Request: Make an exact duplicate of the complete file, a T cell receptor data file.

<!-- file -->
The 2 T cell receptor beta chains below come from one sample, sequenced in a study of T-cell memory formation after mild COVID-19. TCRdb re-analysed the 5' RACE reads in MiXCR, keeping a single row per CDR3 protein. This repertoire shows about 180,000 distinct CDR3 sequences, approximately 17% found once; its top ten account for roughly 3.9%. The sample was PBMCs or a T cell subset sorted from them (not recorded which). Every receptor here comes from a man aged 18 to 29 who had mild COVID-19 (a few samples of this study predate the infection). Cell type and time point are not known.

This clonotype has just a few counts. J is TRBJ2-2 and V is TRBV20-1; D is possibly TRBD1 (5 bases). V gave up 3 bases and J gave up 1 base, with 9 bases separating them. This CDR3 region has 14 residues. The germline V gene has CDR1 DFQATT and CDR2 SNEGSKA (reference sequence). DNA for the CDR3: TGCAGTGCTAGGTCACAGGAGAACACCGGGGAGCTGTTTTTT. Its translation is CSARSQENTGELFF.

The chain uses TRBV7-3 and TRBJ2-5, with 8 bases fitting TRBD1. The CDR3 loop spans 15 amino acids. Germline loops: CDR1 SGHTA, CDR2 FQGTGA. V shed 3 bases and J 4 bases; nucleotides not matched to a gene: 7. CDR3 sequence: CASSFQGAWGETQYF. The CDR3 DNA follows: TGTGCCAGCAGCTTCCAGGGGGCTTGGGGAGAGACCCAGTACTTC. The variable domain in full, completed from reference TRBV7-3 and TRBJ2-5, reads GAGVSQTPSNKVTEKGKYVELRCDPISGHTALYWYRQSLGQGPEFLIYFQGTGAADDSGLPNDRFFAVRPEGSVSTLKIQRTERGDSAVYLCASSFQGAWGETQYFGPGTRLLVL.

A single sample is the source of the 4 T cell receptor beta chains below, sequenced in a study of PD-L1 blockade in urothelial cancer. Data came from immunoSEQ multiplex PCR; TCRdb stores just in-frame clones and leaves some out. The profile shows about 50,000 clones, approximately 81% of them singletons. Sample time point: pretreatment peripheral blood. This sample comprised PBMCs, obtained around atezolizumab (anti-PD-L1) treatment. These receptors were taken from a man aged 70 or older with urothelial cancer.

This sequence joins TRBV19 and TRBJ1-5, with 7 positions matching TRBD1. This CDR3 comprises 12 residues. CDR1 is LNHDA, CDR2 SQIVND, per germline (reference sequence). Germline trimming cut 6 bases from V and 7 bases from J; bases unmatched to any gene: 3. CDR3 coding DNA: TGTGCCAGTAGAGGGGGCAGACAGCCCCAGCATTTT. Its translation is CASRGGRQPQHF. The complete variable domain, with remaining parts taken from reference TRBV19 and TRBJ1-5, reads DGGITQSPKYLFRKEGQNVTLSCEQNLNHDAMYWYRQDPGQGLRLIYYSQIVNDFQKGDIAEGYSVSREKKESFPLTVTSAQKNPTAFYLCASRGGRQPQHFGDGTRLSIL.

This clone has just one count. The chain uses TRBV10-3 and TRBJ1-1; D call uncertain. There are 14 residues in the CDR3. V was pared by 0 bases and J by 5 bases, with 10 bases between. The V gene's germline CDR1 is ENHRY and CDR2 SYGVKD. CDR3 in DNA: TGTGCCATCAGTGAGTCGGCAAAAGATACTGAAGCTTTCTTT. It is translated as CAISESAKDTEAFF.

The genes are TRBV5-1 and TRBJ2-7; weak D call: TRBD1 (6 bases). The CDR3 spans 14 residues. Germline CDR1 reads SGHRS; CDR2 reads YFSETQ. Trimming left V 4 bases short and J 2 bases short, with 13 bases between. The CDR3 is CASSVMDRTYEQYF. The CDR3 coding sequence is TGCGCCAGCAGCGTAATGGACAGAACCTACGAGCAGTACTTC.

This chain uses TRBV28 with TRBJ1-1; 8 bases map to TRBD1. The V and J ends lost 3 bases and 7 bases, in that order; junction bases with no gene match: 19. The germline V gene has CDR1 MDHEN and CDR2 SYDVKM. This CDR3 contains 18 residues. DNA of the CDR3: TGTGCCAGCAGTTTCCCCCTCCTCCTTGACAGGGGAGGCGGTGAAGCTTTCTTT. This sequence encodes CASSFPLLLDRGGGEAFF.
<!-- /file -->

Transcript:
The 2 T cell receptor beta chains below come from one sample, sequenced in a study of T-cell memory formation after mild COVID-19. TCRdb re-analysed the 5' RACE reads in MiXCR, keeping a single row per CDR3 protein. This repertoire shows about 180,000 distinct CDR3 sequences, approximately 17% found once; its top ten account for roughly 3.9%. The sample was PBMCs or a T cell subset sorted from them (not recorded which). Every receptor here comes from a man aged 18 to 29 who had mild COVID-19 (a few samples of this study predate the infection). Cell type and time point are not known.

This clonotype has just a few counts. J is TRBJ2-2 and V is TRBV20-1; D is possibly TRBD1 (5 bases). V gave up 3 bases and J gave up 1 base, with 9 bases separating them. This CDR3 region has 14 residues. The germline V gene has CDR1 DFQATT and CDR2 SNEGSKA (reference sequence). DNA for the CDR3: TGCAGTGCTAGGTCACAGGAGAACACCGGGGAGCTGTTTTTT. Its translation is CSARSQENTGELFF.

The chain uses TRBV7-3 and TRBJ2-5, with 8 bases fitting TRBD1. The CDR3 loop spans 15 amino acids. Germline loops: CDR1 SGHTA, CDR2 FQGTGA. V shed 3 bases and J 4 bases; nucleotides not matched to a gene: 7. CDR3 sequence: CASSFQGAWGETQYF. The CDR3 DNA follows: TGTGCCAGCAGCTTCCAGGGGGCTTGGGGAGAGACCCAGTACTTC. The variable domain in full, completed from reference TRBV7-3 and TRBJ2-5, reads GAGVSQTPSNKVTEKGKYVELRCDPISGHTALYWYRQSLGQGPEFLIYFQGTGAADDSGLPNDRFFAVRPEGSVSTLKIQRTERGDSAVYLCASSFQGAWGETQYFGPGTRLLVL.

A single sample is the source of the 4 T cell receptor beta chains below, sequenced in a study of PD-L1 blockade in urothelial cancer. Data came from immunoSEQ multiplex PCR; TCRdb stores just in-frame clones and leaves some out. The profile shows about 50,000 clones, approximately 81% of them singletons. Sample time point: pretreatment peripheral blood. This sample comprised PBMCs, obtained around atezolizumab (anti-PD-L1) treatment. These receptors were taken from a man aged 70 or older with urothelial cancer.

This sequence joins TRBV19 and TRBJ1-5, with 7 positions matching TRBD1. This CDR3 comprises 12 residues. CDR1 is LNHDA, CDR2 SQIVND, per germline (reference sequence). Germline trimming cut 6 bases from V and 7 bases from J; bases unmatched to any gene: 3. CDR3 coding DNA: TGTGCCAGTAGAGGGGGCAGACAGCCCCAGCATTTT. Its translation is CASRGGRQPQHF. The complete variable domain, with remaining parts taken from reference TRBV19 and TRBJ1-5, reads DGGITQSPKYLFRKEGQNVTLSCEQNLNHDAMYWYRQDPGQGLRLIYYSQIVNDFQKGDIAEGYSVSREKKESFPLTVTSAQKNPTAFYLCASRGGRQPQHFGDGTRLSIL.

This clone has just one count. The chain uses TRBV10-3 and TRBJ1-1; D call uncertain. There are 14 residues in the CDR3. V was pared by 0 bases and J by 5 bases, with 10 bases between. The V gene's germline CDR1 is ENHRY and CDR2 SYGVKD. CDR3 in DNA: TGTGCCATCAGTGAGTCGGCAAAAGATACTGAAGCTTTCTTT. It is translated as CAISESAKDTEAFF.

The genes are TRBV5-1 and TRBJ2-7; weak D call: TRBD1 (6 bases). The CDR3 spans 14 residues. Germline CDR1 reads SGHRS; CDR2 reads YFSETQ. Trimming left V 4 bases short and J 2 bases short, with 13 bases between. The CDR3 is CASSVMDRTYEQYF. The CDR3 coding sequence is TGCGCCAGCAGCGTAATGGACAGAACCTACGAGCAGTACTTC.

This chain uses TRBV28 with TRBJ1-1; 8 bases map to TRBD1. The V and J ends lost 3 bases and 7 bases, in that order; junction bases with no gene match: 19. The germline V gene has CDR1 MDHEN and CDR2 SYDVKM. This CDR3 contains 18 residues. DNA of the CDR3: TGTGCCAGCAGTTTCCCCCTCCTCCTTGACAGGGGAGGCGGTGAAGCTTTCTTT. This sequence encodes CASSFPLLLDRGGGEAFF.